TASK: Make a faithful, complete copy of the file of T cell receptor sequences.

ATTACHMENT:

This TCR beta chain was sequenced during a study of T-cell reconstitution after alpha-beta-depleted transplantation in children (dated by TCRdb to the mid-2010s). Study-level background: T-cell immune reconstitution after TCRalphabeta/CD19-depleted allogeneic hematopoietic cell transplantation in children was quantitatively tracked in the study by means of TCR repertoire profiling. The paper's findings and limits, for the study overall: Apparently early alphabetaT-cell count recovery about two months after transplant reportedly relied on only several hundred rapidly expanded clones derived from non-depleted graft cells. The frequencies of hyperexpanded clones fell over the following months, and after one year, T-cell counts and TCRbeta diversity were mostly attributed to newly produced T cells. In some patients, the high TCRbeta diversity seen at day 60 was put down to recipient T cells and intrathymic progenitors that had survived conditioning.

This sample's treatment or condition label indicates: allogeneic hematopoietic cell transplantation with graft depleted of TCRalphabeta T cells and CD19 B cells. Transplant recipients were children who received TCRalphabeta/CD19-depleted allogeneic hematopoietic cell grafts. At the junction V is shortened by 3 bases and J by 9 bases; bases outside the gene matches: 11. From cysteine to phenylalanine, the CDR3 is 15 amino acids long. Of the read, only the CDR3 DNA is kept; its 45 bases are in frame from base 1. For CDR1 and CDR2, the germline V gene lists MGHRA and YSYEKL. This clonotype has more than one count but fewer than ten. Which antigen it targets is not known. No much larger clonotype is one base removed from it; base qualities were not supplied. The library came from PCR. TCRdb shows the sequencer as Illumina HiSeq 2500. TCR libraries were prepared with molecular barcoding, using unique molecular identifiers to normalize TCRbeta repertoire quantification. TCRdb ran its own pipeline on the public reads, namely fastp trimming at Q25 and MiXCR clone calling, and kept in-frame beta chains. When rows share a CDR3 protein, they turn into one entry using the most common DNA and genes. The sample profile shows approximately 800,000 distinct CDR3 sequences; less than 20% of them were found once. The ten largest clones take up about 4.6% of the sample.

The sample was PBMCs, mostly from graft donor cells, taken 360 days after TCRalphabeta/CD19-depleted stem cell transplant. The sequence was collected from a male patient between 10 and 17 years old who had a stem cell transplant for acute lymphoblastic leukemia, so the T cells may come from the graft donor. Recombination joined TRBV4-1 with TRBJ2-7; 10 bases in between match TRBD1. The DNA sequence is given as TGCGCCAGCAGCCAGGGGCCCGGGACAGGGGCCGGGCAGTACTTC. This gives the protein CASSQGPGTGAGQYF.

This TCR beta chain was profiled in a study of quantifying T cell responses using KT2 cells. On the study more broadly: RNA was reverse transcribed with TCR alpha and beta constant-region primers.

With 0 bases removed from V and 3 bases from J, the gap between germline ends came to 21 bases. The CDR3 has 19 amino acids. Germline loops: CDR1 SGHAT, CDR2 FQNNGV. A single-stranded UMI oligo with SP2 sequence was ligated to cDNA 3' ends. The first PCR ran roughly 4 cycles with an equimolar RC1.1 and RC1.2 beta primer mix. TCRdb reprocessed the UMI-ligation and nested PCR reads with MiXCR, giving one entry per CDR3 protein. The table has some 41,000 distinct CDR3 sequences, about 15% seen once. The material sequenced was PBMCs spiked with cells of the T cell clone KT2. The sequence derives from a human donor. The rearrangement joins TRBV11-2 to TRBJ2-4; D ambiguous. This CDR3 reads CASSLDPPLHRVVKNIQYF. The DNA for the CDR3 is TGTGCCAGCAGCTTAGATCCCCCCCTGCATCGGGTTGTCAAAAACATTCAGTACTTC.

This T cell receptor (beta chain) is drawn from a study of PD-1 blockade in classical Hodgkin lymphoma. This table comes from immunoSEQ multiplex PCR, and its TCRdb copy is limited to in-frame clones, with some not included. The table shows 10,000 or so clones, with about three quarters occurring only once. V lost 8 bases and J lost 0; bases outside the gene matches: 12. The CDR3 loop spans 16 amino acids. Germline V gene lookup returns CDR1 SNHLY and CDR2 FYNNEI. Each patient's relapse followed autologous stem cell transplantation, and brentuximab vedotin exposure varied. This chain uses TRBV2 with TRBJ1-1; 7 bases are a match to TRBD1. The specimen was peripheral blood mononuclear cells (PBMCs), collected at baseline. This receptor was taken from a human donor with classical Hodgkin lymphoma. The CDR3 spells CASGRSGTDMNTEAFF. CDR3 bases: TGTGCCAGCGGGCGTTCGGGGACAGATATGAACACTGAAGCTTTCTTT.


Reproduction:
This TCR beta chain was sequenced during a study of T-cell reconstitution after alpha-beta-depleted transplantation in children (dated by TCRdb to the mid-2010s). Study-level background: T-cell immune reconstitution after TCRalphabeta/CD19-depleted allogeneic hematopoietic cell transplantation in children was quantitatively tracked in the study by means of TCR repertoire profiling. The paper's findings and limits, for the study overall: Apparently early alphabetaT-cell count recovery about two months after transplant reportedly relied on only several hundred rapidly expanded clones derived from non-depleted graft cells. The frequencies of hyperexpanded clones fell over the following months, and after one year, T-cell counts and TCRbeta diversity were mostly attributed to newly produced T cells. In some patients, the high TCRbeta diversity seen at day 60 was put down to recipient T cells and intrathymic progenitors that had survived conditioning.

This sample's treatment or condition label indicates: allogeneic hematopoietic cell transplantation with graft depleted of TCRalphabeta T cells and CD19 B cells. Transplant recipients were children who received TCRalphabeta/CD19-depleted allogeneic hematopoietic cell grafts. At the junction V is shortened by 3 bases and J by 9 bases; bases outside the gene matches: 11. From cysteine to phenylalanine, the CDR3 is 15 amino acids long. Of the read, only the CDR3 DNA is kept; its 45 bases are in frame from base 1. For CDR1 and CDR2, the germline V gene lists MGHRA and YSYEKL. This clonotype has more than one count but fewer than ten. Which antigen it targets is not known. No much larger clonotype is one base removed from it; base qualities were not supplied. The library came from PCR. TCRdb shows the sequencer as Illumina HiSeq 2500. TCR libraries were prepared with molecular barcoding, using unique molecular identifiers to normalize TCRbeta repertoire quantification. TCRdb ran its own pipeline on the public reads, namely fastp trimming at Q25 and MiXCR clone calling, and kept in-frame beta chains. When rows share a CDR3 protein, they turn into one entry using the most common DNA and genes. The sample profile shows approximately 800,000 distinct CDR3 sequences; less than 20% of them were found once. The ten largest clones take up about 4.6% of the sample.

The sample was PBMCs, mostly from graft donor cells, taken 360 days after TCRalphabeta/CD19-depleted stem cell transplant. The sequence was collected from a male patient between 10 and 17 years old who had a stem cell transplant for acute lymphoblastic leukemia, so the T cells may come from the graft donor. Recombination joined TRBV4-1 with TRBJ2-7; 10 bases in between match TRBD1. The DNA sequence is given as TGCGCCAGCAGCCAGGGGCCCGGGACAGGGGCCGGGCAGTACTTC. This gives the protein CASSQGPGTGAGQYF.

This TCR beta chain was profiled in a study of quantifying T cell responses using KT2 cells. On the study more broadly: RNA was reverse transcribed with TCR alpha and beta constant-region primers.

With 0 bases removed from V and 3 bases from J, the gap between germline ends came to 21 bases. The CDR3 has 19 amino acids. Germline loops: CDR1 SGHAT, CDR2 FQNNGV. A single-stranded UMI oligo with SP2 sequence was ligated to cDNA 3' ends. The first PCR ran roughly 4 cycles with an equimolar RC1.1 and RC1.2 beta primer mix. TCRdb reprocessed the UMI-ligation and nested PCR reads with MiXCR, giving one entry per CDR3 protein. The table has some 41,000 distinct CDR3 sequences, about 15% seen once. The material sequenced was PBMCs spiked with cells of the T cell clone KT2. The sequence derives from a human donor. The rearrangement joins TRBV11-2 to TRBJ2-4; D ambiguous. This CDR3 reads CASSLDPPLHRVVKNIQYF. The DNA for the CDR3 is TGTGCCAGCAGCTTAGATCCCCCCCTGCATCGGGTTGTCAAAAACATTCAGTACTTC.

This T cell receptor (beta chain) is drawn from a study of PD-1 blockade in classical Hodgkin lymphoma. This table comes from immunoSEQ multiplex PCR, and its TCRdb copy is limited to in-frame clones, with some not included. The table shows 10,000 or so clones, with about three quarters occurring only once. V lost 8 bases and J lost 0; bases outside the gene matches: 12. The CDR3 loop spans 16 amino acids. Germline V gene lookup returns CDR1 SNHLY and CDR2 FYNNEI. Each patient's relapse followed autologous stem cell transplantation, and brentuximab vedotin exposure varied. This chain uses TRBV2 with TRBJ1-1; 7 bases are a match to TRBD1. The specimen was peripheral blood mononuclear cells (PBMCs), collected at baseline. This receptor was taken from a human donor with classical Hodgkin lymphoma. The CDR3 spells CASGRSGTDMNTEAFF. CDR3 bases: TGTGCCAGCGGGCGTTCGGGGACAGATATGAACACTGAAGCTTTCTTT.